Etienne Steurbaut receives the highest distinction in geology in Belgium


Etienne Steurbaut, former head of the paleontology department at our Institute, has received the highest distinction for geology that a scientist can receive in our country. The 'Médaille d'Or - Prix Paul Fourmarier de Sciences géologiques' from the 'Académie royale des Sciences, des Lettres et des Beaux-Arts de Belgique' honors Steurbaut's research over the past decade. He studied the impact of climate warming on ecosystems during the Paleogene and designed the timeframe that helped unravel the origins and distribution patterns of ancestral whales, certain groups of terrestrial mammals, and marine invertebrates such as squids.

Reinout Verbeke


Steurbaut's research focuses on identifying, quantifying, and dating various geological and biological phenomena during the Paleogene (66 to 23 million years ago), the period after the extinction of non-flying dinosaurs. He examines the geological history of key areas in the northern hemisphere to gain a better understanding of the mechanisms leading to sea level changes, rock layer formation, and climate changes.

How can you observe climate changes in the past? One way is by examining coccoliths, which are microscopic calcium plates (one-hundredth of a millimeter in size) that form the armor of single-celled marine algae. These algae are a crucial food source for small crustaceans (copepods). However, the plates do not digest and settle as fecal pellets on the seafloor. They become guide fossils to delineate specific geological periods and provide information about the temperature and salinity of the oceans during their existence. Such tiny calcium-containing fossils offer clues about significant geological changes over the past 180 million years.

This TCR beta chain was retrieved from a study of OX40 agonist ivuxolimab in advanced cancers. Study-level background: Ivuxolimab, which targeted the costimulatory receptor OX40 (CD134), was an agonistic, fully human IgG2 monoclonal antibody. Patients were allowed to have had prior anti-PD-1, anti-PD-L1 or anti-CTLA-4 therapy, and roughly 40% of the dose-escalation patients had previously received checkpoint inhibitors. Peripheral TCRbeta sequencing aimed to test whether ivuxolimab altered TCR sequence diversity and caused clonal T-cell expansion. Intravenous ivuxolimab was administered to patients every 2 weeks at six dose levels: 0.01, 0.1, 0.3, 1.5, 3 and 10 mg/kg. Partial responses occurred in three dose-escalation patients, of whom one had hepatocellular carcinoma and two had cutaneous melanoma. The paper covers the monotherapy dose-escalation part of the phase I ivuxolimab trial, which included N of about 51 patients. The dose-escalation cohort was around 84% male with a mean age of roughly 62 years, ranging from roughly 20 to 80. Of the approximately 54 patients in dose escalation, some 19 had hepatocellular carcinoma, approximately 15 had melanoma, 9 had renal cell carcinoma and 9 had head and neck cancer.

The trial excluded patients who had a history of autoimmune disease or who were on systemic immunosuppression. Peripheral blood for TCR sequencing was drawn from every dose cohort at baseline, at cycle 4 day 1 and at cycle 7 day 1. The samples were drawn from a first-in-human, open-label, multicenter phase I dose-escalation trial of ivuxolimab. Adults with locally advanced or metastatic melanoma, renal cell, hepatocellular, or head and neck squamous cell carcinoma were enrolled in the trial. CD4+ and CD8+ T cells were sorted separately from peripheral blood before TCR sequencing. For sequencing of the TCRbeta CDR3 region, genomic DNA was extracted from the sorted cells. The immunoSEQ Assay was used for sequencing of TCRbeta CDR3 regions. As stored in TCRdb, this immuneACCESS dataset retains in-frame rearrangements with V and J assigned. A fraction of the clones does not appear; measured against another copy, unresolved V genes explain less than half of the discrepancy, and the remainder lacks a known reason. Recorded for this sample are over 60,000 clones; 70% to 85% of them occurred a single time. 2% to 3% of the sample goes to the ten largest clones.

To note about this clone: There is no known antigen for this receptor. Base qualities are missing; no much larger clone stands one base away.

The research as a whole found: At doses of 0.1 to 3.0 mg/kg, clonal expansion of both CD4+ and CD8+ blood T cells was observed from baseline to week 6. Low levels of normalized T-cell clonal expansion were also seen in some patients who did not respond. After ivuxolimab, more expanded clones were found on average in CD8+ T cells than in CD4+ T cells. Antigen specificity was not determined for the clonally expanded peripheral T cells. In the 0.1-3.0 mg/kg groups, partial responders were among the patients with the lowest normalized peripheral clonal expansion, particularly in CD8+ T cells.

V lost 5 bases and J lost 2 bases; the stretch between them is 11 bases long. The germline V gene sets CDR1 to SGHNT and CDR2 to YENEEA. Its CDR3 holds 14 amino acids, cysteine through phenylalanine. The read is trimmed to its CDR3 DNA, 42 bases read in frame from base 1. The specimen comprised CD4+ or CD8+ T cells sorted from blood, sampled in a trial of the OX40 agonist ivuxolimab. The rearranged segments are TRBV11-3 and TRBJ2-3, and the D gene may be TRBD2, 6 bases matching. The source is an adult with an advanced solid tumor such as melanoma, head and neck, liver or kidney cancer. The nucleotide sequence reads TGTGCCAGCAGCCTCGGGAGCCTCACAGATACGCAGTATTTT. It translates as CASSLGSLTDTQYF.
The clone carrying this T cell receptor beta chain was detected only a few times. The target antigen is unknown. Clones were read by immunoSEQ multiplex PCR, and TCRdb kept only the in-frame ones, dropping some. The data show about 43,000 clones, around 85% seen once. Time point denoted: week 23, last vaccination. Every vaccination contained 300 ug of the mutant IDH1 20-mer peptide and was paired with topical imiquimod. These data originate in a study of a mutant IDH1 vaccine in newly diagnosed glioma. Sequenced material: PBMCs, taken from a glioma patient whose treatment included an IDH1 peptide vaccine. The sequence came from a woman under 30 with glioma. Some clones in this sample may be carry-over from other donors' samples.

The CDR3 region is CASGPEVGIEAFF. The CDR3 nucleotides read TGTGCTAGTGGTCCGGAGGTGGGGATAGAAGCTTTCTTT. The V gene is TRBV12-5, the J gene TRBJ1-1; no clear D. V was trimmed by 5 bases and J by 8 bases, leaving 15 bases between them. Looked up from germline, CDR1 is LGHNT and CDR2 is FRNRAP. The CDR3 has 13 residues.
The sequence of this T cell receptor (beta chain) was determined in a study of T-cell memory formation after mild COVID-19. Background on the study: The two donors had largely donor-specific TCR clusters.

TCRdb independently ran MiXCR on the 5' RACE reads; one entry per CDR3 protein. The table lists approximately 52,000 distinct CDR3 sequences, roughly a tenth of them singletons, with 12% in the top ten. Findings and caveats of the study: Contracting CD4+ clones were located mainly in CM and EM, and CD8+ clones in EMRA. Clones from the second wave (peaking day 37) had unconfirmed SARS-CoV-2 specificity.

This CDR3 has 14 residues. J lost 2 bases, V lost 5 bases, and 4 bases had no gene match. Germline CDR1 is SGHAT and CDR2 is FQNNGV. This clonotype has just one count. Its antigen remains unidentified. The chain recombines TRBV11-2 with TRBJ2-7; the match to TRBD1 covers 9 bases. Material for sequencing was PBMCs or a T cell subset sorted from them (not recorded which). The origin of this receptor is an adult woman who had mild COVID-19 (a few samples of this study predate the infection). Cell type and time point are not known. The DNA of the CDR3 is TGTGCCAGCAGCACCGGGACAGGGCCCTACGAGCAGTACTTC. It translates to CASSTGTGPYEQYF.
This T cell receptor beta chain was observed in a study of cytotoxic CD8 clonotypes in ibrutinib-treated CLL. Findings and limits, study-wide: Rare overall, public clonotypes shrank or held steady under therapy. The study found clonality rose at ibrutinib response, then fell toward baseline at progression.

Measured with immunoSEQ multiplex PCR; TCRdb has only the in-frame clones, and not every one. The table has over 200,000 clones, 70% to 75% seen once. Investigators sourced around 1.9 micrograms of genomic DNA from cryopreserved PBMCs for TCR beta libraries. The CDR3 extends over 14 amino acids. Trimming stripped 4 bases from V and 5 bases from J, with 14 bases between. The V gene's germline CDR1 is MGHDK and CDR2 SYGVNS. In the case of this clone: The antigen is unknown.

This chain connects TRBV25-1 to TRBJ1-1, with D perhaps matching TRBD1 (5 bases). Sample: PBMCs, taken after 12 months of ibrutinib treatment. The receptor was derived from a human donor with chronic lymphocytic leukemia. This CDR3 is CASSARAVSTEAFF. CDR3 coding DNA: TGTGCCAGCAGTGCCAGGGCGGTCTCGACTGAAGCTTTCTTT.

A photo taken during the research project in 'Wadi El-Hitan,' in the Western Desert (Fayum) in Egypt - a 'UNESCO World Heritage Site'.
A coccolith of about 48 million years old, from the Brussels Formation, excavated at Mont-des-Récollets, just over the French border.

"These microfossils quickly change over time, with species going extinct and others continuing to evolve, serving as a sort of chronometer to determine the age of rock," says Steurbaut. "This was the key to deciphering the geological history of Belgium and several other areas in Europe, North Africa, and Asia during the Paleogene." He also helped assess the impact of intense phases of climate warming on ecosystems at that time.

The acknowledgment given to Etienne Steurbaut is truly meaningful for him.  "I won't easily become complacent, but I am incredibly proud of this. It gives me the drive to continue for another five years." As the icing on the cake, Steurbaut also received the Van den Broeck Medal from the Belgian Association for Geology, recently renamed Geologica Belgica Luxemburga, earlier this year.